By CONOR GRIFFITH
The State Journal
PITTSBURGH, Pa. — A panel comprised of representatives from a variety of backgrounds shared their views regarding the potential of Appalachia’s natural gas reserves during the Shale Insight conference last month.
Steve Hedrick, president and CEO of South Charleston-based Mid-Atlantic Technology, Research & Innovation Center, said a major potential driver for the region is the Appalachian Storage and Trade Hub in which natural gas will be stored underground in a liquid form for distribution to other plants and facilities.
Hedrick called the multi-billion and multi-phase project ‘a catalyst to the petrochemical industry’ that, through downstream development, would create 100,000 well paying full time jobs generating $6 billion in annual payrolls and $2.9 billion in tax revenue.
Another of the panelists, Doug Grubb, is the facilities operations senior director for Geisinger Health in Danville, Pennsylvania.
Since building a combined heating and power (CHP) fueled by natural gas, Grubb said Geisinger’s campus has noted less waste, more efficiency and lower costs than getting energy from the local power plant. The medical center saved $2.1 million a year after the CHP was put in and $2.5 million the year after that.
What’s more, he said a natural gas system results in improved public health due to the cleaner air, which equates to fewer hospital visits, cases of premature death, asthma attacks and respiratory symptoms. He said hospitals are ideal for using CHP systems due to their 24/7 operation and high heat load even during the summer.
“Our mission is to improve the health of our communities,” Grubb said. “In terms of public health, we’re going in the right direction.”
Don Kiel, executive director for the SEDA-COG Natural Gas Cooperative, noted that, while much of Pennsylvania heats its homes with gas (75 percent in some places), there is a bubble of counties in the center of the state in which that number hovers at only about 10 percent.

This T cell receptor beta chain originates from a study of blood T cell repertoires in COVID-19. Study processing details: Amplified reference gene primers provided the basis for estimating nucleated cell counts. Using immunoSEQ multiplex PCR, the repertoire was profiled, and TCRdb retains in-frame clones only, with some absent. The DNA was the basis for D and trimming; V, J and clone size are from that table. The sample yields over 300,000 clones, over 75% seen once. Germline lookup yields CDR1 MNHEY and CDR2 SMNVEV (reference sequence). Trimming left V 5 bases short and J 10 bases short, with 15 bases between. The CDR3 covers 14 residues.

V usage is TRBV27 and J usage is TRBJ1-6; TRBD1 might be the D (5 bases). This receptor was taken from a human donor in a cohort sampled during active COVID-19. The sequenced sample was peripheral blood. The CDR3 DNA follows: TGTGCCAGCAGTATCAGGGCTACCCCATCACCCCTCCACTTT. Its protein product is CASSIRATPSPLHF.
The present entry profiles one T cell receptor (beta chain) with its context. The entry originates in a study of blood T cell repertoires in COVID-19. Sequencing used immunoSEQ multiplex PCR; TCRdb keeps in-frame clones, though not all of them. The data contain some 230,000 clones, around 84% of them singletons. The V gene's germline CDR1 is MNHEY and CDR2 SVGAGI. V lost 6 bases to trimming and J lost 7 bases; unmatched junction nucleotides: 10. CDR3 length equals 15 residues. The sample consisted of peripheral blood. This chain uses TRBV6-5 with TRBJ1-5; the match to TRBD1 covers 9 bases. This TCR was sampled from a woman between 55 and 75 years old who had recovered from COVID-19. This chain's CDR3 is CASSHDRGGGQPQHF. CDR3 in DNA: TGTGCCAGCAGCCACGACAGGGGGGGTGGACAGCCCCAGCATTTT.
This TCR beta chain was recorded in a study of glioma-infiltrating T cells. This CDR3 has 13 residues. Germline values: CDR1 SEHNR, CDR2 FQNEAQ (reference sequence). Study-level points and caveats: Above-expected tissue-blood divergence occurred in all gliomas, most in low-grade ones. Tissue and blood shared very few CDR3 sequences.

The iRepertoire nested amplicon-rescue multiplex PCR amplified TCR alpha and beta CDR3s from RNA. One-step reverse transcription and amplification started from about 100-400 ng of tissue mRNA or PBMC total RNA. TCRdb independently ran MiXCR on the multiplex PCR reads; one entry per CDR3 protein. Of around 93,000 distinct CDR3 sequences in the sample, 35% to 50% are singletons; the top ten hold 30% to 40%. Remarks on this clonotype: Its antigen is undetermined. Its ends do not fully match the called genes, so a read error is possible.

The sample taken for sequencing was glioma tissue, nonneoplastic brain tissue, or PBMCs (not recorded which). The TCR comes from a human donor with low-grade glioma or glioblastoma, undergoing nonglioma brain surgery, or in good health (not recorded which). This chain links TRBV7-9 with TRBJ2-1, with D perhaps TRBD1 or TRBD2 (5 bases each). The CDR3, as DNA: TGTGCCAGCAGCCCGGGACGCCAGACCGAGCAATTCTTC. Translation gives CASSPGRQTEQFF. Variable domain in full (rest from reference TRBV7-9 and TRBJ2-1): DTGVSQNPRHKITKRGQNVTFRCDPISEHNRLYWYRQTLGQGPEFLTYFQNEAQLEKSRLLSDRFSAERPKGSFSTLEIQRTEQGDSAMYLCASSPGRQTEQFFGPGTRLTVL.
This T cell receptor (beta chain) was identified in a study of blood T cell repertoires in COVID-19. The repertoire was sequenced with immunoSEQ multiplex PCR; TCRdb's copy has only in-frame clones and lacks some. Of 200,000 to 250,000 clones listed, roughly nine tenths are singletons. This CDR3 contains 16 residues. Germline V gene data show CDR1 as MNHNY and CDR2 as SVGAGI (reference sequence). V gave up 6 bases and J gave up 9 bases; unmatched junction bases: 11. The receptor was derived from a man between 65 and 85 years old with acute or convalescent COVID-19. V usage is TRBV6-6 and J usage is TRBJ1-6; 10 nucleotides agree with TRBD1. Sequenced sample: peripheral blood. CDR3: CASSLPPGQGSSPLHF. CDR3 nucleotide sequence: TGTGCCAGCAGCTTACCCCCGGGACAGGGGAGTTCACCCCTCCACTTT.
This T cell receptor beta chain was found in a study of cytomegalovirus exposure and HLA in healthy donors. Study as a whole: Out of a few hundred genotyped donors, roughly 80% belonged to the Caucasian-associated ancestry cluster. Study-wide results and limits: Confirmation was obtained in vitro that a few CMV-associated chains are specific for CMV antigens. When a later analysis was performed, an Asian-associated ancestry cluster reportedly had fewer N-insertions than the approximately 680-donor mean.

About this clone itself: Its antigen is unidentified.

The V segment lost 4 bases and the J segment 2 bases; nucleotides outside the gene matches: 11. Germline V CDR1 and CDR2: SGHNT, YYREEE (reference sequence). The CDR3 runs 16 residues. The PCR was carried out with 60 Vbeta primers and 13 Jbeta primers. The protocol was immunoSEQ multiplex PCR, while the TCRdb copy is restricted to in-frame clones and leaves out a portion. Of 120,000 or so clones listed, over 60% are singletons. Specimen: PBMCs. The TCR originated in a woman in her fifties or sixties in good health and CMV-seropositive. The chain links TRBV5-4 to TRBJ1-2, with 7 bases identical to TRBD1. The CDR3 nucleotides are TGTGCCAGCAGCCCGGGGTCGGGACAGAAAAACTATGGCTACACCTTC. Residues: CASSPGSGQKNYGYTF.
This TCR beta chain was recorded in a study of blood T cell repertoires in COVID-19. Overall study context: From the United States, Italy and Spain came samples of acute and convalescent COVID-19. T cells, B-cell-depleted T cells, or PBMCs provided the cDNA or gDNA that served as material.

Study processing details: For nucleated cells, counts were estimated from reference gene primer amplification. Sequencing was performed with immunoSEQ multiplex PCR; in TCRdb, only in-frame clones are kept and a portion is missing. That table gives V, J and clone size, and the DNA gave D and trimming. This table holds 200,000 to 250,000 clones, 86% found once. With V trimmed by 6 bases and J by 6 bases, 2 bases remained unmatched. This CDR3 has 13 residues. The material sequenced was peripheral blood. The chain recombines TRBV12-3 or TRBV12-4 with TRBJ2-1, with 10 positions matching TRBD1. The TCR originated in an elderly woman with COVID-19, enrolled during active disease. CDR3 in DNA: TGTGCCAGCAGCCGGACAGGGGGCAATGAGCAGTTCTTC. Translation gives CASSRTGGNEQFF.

Locations like this, he said, are prime grounds for public-private partnerships in which stakeholders can band together to acquire grants, loans and other funding to overcome the hurdle of installing shale-oriented infrastructures.
Hedrick said one of these is images. To the world at large, he said, Appalachia isn’t viewed in the same light as other natural gas hot spots even though the region contributed many milestones in the industry, such as the first commercial ethance cracker which was built in Clendenin.
Another hurdle, he said, is the low price of raw materials. That coupled with low demand equates to a lack of predictability which can make attracting investment more difficult.
Denise Brinley, senior energy advisor for the Pennsylvania Department of Community and Economic Development, said the task now is to change the tide of investment, to encourage venturing into untested ground. She called upon universities, companies and governments to work together in this venture.
“We cannot sit on the third largest basin in the world and not use it,” she said. “The wind is not at our backs and it’s going to take a concerted effort for Pennsylvania, Ohio and West Virginia to extract what they should.”
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